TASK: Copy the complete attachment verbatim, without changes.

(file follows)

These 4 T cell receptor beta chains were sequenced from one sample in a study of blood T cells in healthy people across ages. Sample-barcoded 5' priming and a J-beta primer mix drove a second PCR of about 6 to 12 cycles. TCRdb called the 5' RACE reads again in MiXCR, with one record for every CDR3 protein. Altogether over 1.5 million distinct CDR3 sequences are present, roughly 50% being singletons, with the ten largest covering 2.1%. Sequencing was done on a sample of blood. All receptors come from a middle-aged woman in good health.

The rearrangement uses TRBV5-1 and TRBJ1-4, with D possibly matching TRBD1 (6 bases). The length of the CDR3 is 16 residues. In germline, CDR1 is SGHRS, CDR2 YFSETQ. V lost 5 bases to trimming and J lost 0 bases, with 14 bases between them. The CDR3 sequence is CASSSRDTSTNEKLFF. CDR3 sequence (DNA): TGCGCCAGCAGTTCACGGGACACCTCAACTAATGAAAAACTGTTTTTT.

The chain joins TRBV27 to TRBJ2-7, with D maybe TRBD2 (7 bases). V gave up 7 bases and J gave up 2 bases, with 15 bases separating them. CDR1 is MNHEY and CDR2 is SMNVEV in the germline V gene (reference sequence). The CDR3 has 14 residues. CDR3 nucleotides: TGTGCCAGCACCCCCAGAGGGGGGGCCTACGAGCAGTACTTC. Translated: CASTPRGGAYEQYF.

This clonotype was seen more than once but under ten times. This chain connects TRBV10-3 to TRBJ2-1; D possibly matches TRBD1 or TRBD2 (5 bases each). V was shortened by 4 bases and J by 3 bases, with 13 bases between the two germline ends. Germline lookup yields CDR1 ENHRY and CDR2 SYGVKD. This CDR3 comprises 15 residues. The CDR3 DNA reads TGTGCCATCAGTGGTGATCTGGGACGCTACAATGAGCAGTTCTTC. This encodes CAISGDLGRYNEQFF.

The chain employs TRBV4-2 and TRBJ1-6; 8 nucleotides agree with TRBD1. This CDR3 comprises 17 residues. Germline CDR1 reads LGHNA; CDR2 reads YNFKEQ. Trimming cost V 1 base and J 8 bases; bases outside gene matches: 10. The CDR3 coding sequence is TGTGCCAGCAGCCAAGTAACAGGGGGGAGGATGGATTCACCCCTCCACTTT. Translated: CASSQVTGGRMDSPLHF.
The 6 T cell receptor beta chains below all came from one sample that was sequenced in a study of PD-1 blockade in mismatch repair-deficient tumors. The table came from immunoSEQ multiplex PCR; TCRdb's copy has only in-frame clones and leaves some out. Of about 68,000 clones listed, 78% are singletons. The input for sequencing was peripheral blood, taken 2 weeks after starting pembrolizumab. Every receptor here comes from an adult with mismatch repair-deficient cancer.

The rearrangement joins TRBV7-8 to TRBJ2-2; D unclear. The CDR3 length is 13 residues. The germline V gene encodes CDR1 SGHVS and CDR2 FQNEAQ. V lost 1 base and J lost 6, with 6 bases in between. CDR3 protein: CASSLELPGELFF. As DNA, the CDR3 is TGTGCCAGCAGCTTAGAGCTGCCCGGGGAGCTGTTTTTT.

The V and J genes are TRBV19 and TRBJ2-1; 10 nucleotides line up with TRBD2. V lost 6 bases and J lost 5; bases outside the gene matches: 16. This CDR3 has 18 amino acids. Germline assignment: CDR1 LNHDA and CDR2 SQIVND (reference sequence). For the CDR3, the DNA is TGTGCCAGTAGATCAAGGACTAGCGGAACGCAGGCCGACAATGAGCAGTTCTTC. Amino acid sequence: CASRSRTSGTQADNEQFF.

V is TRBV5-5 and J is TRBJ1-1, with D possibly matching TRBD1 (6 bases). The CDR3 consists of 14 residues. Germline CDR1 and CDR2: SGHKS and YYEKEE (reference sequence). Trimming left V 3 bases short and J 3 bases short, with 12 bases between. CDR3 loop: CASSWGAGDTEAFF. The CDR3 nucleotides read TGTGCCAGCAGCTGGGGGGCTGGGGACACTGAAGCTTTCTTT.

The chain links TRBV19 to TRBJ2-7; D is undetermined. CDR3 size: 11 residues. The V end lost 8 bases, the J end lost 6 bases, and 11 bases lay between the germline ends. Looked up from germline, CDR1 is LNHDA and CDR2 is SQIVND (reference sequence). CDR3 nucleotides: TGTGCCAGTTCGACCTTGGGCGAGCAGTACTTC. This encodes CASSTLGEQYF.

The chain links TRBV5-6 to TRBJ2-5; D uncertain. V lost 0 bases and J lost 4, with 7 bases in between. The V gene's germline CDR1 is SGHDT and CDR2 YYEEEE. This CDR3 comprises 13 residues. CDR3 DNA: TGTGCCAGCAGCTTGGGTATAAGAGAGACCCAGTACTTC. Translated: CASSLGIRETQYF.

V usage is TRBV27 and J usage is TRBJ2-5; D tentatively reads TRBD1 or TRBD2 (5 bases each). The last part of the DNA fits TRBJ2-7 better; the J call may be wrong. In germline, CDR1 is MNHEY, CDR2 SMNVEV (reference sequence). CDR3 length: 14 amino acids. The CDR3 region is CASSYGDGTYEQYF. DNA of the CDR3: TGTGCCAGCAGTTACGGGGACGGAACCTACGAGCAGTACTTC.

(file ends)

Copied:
These 4 T cell receptor beta chains were sequenced from one sample in a study of blood T cells in healthy people across ages. Sample-barcoded 5' priming and a J-beta primer mix drove a second PCR of about 6 to 12 cycles. TCRdb called the 5' RACE reads again in MiXCR, with one record for every CDR3 protein. Altogether over 1.5 million distinct CDR3 sequences are present, roughly 50% being singletons, with the ten largest covering 2.1%. Sequencing was done on a sample of blood. All receptors come from a middle-aged woman in good health.

The rearrangement uses TRBV5-1 and TRBJ1-4, with D possibly matching TRBD1 (6 bases). The length of the CDR3 is 16 residues. In germline, CDR1 is SGHRS, CDR2 YFSETQ. V lost 5 bases to trimming and J lost 0 bases, with 14 bases between them. The CDR3 sequence is CASSSRDTSTNEKLFF. CDR3 sequence (DNA): TGCGCCAGCAGTTCACGGGACACCTCAACTAATGAAAAACTGTTTTTT.

The chain joins TRBV27 to TRBJ2-7, with D maybe TRBD2 (7 bases). V gave up 7 bases and J gave up 2 bases, with 15 bases separating them. CDR1 is MNHEY and CDR2 is SMNVEV in the germline V gene (reference sequence). The CDR3 has 14 residues. CDR3 nucleotides: TGTGCCAGCACCCCCAGAGGGGGGGCCTACGAGCAGTACTTC. Translated: CASTPRGGAYEQYF.

This clonotype was seen more than once but under ten times. This chain connects TRBV10-3 to TRBJ2-1; D possibly matches TRBD1 or TRBD2 (5 bases each). V was shortened by 4 bases and J by 3 bases, with 13 bases between the two germline ends. Germline lookup yields CDR1 ENHRY and CDR2 SYGVKD. This CDR3 comprises 15 residues. The CDR3 DNA reads TGTGCCATCAGTGGTGATCTGGGACGCTACAATGAGCAGTTCTTC. This encodes CAISGDLGRYNEQFF.

The chain employs TRBV4-2 and TRBJ1-6; 8 nucleotides agree with TRBD1. This CDR3 comprises 17 residues. Germline CDR1 reads LGHNA; CDR2 reads YNFKEQ. Trimming cost V 1 base and J 8 bases; bases outside gene matches: 10. The CDR3 coding sequence is TGTGCCAGCAGCCAAGTAACAGGGGGGAGGATGGATTCACCCCTCCACTTT. Translated: CASSQVTGGRMDSPLHF.
The 6 T cell receptor beta chains below all came from one sample that was sequenced in a study of PD-1 blockade in mismatch repair-deficient tumors. The table came from immunoSEQ multiplex PCR; TCRdb's copy has only in-frame clones and leaves some out. Of about 68,000 clones listed, 78% are singletons. The input for sequencing was peripheral blood, taken 2 weeks after starting pembrolizumab. Every receptor here comes from an adult with mismatch repair-deficient cancer.

The rearrangement joins TRBV7-8 to TRBJ2-2; D unclear. The CDR3 length is 13 residues. The germline V gene encodes CDR1 SGHVS and CDR2 FQNEAQ. V lost 1 base and J lost 6, with 6 bases in between. CDR3 protein: CASSLELPGELFF. As DNA, the CDR3 is TGTGCCAGCAGCTTAGAGCTGCCCGGGGAGCTGTTTTTT.

The V and J genes are TRBV19 and TRBJ2-1; 10 nucleotides line up with TRBD2. V lost 6 bases and J lost 5; bases outside the gene matches: 16. This CDR3 has 18 amino acids. Germline assignment: CDR1 LNHDA and CDR2 SQIVND (reference sequence). For the CDR3, the DNA is TGTGCCAGTAGATCAAGGACTAGCGGAACGCAGGCCGACAATGAGCAGTTCTTC. Amino acid sequence: CASRSRTSGTQADNEQFF.

V is TRBV5-5 and J is TRBJ1-1, with D possibly matching TRBD1 (6 bases). The CDR3 consists of 14 residues. Germline CDR1 and CDR2: SGHKS and YYEKEE (reference sequence). Trimming left V 3 bases short and J 3 bases short, with 12 bases between. CDR3 loop: CASSWGAGDTEAFF. The CDR3 nucleotides read TGTGCCAGCAGCTGGGGGGCTGGGGACACTGAAGCTTTCTTT.

The chain links TRBV19 to TRBJ2-7; D is undetermined. CDR3 size: 11 residues. The V end lost 8 bases, the J end lost 6 bases, and 11 bases lay between the germline ends. Looked up from germline, CDR1 is LNHDA and CDR2 is SQIVND (reference sequence). CDR3 nucleotides: TGTGCCAGTTCGACCTTGGGCGAGCAGTACTTC. This encodes CASSTLGEQYF.

The chain links TRBV5-6 to TRBJ2-5; D uncertain. V lost 0 bases and J lost 4, with 7 bases in between. The V gene's germline CDR1 is SGHDT and CDR2 YYEEEE. This CDR3 comprises 13 residues. CDR3 DNA: TGTGCCAGCAGCTTGGGTATAAGAGAGACCCAGTACTTC. Translated: CASSLGIRETQYF.

V usage is TRBV27 and J usage is TRBJ2-5; D tentatively reads TRBD1 or TRBD2 (5 bases each). The last part of the DNA fits TRBJ2-7 better; the J call may be wrong. In germline, CDR1 is MNHEY, CDR2 SMNVEV (reference sequence). CDR3 length: 14 amino acids. The CDR3 region is CASSYGDGTYEQYF. DNA of the CDR3: TGTGCCAGCAGTTACGGGGACGGAACCTACGAGCAGTACTTC.